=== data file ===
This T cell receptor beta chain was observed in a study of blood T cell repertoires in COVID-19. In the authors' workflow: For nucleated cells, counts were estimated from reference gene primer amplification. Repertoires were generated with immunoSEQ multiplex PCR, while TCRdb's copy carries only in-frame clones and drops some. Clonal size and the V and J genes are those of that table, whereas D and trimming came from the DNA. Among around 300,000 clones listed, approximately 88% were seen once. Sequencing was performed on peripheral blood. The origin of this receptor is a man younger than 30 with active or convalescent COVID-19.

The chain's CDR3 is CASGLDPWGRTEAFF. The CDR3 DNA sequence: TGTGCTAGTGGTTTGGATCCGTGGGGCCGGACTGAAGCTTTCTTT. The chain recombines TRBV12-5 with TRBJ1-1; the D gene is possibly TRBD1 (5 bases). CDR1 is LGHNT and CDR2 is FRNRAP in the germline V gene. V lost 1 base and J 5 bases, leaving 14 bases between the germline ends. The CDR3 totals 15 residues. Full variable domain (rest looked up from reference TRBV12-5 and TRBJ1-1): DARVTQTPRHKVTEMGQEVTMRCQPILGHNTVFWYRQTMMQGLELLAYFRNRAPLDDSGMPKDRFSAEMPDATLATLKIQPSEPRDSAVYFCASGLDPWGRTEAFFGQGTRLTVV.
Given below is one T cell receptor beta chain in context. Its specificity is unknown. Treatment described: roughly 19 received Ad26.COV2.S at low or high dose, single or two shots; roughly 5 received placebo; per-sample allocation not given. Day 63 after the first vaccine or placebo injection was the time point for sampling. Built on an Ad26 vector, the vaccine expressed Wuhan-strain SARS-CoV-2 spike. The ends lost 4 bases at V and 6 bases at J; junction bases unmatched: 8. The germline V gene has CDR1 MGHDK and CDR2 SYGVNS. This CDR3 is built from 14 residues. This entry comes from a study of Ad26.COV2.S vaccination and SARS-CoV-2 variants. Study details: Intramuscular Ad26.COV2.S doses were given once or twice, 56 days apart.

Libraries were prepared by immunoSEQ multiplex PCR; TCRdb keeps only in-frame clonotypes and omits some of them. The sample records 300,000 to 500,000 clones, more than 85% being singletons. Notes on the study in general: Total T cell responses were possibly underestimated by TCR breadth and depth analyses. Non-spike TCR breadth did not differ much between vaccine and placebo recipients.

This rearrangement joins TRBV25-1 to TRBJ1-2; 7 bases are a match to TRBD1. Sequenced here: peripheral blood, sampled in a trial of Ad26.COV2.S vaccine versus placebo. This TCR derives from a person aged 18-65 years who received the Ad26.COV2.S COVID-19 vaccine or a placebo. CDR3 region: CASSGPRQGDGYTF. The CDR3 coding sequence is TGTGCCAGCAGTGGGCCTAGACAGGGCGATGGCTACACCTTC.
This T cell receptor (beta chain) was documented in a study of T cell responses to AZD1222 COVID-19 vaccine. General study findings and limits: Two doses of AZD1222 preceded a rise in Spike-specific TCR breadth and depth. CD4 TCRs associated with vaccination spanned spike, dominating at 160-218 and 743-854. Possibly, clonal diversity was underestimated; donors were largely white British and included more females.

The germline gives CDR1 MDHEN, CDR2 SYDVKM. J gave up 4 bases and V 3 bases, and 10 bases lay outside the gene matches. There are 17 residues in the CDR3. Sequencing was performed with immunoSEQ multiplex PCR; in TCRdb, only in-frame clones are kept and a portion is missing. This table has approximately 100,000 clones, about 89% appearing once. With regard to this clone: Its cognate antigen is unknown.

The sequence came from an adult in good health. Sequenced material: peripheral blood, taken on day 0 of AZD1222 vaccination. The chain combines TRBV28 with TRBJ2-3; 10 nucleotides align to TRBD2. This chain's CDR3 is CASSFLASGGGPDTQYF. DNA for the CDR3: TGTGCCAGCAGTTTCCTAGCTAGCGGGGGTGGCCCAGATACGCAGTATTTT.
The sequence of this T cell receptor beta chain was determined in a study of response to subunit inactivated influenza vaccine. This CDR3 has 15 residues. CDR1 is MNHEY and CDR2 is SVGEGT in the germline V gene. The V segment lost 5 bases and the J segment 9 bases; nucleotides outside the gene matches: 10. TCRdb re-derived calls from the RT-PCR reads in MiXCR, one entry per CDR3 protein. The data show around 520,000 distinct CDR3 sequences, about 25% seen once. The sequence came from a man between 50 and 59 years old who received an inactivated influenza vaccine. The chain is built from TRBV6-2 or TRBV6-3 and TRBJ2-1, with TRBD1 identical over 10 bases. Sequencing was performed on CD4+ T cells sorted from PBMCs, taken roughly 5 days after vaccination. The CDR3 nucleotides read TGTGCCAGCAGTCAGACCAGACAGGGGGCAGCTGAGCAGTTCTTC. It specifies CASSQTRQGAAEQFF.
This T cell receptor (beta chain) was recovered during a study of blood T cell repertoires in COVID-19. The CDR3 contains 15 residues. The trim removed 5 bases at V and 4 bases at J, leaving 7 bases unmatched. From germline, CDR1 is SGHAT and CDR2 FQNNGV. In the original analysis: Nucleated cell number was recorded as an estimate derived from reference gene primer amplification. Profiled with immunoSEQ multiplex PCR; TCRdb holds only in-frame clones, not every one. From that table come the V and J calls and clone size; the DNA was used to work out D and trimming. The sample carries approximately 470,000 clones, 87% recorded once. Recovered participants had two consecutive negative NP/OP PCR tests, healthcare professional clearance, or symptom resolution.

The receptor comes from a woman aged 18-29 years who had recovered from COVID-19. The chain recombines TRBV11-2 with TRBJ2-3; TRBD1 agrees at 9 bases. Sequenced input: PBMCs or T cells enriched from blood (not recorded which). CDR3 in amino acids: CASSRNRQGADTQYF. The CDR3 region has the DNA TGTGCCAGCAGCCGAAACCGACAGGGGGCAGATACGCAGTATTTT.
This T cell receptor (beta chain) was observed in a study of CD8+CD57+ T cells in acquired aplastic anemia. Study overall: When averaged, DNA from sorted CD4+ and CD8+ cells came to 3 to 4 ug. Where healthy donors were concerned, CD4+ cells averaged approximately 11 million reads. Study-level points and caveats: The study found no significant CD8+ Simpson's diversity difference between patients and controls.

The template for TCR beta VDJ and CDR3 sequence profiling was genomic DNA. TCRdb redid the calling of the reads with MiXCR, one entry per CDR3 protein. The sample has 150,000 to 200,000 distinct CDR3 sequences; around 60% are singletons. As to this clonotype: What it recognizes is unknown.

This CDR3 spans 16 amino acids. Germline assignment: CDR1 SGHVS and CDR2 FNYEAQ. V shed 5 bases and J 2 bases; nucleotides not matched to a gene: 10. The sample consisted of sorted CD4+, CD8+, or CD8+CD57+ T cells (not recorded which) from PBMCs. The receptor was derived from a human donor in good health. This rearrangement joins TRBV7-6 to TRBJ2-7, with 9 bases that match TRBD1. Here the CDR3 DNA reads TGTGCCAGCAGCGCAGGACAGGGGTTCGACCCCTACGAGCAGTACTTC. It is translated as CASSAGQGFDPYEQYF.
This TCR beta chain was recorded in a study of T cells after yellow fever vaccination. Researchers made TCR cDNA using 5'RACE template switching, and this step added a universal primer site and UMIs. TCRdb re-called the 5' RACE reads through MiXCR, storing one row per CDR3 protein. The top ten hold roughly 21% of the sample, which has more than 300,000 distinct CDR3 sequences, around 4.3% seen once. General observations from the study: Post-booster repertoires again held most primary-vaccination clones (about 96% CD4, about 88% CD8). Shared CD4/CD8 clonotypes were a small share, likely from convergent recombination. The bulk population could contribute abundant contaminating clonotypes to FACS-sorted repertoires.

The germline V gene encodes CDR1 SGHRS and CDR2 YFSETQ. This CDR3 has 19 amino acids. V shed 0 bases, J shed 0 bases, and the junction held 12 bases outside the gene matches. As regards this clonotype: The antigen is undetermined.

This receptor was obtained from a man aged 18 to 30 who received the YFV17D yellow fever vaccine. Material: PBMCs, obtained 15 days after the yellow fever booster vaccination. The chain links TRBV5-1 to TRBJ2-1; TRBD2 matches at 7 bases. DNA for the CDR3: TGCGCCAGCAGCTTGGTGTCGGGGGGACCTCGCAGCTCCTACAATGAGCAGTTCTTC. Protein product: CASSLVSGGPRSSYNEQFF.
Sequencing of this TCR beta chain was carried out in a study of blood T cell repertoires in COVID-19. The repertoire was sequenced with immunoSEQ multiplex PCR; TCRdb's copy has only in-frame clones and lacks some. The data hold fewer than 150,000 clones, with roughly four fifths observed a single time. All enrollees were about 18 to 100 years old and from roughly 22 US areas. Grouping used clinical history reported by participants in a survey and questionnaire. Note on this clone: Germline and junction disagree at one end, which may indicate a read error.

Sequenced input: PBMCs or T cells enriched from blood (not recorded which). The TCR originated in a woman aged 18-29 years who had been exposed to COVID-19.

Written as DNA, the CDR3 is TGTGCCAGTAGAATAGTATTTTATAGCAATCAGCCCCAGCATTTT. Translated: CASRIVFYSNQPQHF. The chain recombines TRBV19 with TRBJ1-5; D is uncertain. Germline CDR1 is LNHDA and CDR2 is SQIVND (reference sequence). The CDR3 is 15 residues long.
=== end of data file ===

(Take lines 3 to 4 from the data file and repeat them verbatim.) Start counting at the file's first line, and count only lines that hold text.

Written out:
Given below is one T cell receptor beta chain in context. Its specificity is unknown. Treatment described: roughly 19 received Ad26.COV2.S at low or high dose, single or two shots; roughly 5 received placebo; per-sample allocation not given. Day 63 after the first vaccine or placebo injection was the time point for sampling. Built on an Ad26 vector, the vaccine expressed Wuhan-strain SARS-CoV-2 spike. The ends lost 4 bases at V and 6 bases at J; junction bases unmatched: 8. The germline V gene has CDR1 MGHDK and CDR2 SYGVNS. This CDR3 is built from 14 residues. This entry comes from a study of Ad26.COV2.S vaccination and SARS-CoV-2 variants. Study details: Intramuscular Ad26.COV2.S doses were given once or twice, 56 days apart.

Libraries were prepared by immunoSEQ multiplex PCR; TCRdb keeps only in-frame clonotypes and omits some of them. The sample records 300,000 to 500,000 clones, more than 85% being singletons. Notes on the study in general: Total T cell responses were possibly underestimated by TCR breadth and depth analyses. Non-spike TCR breadth did not differ much between vaccine and placebo recipients.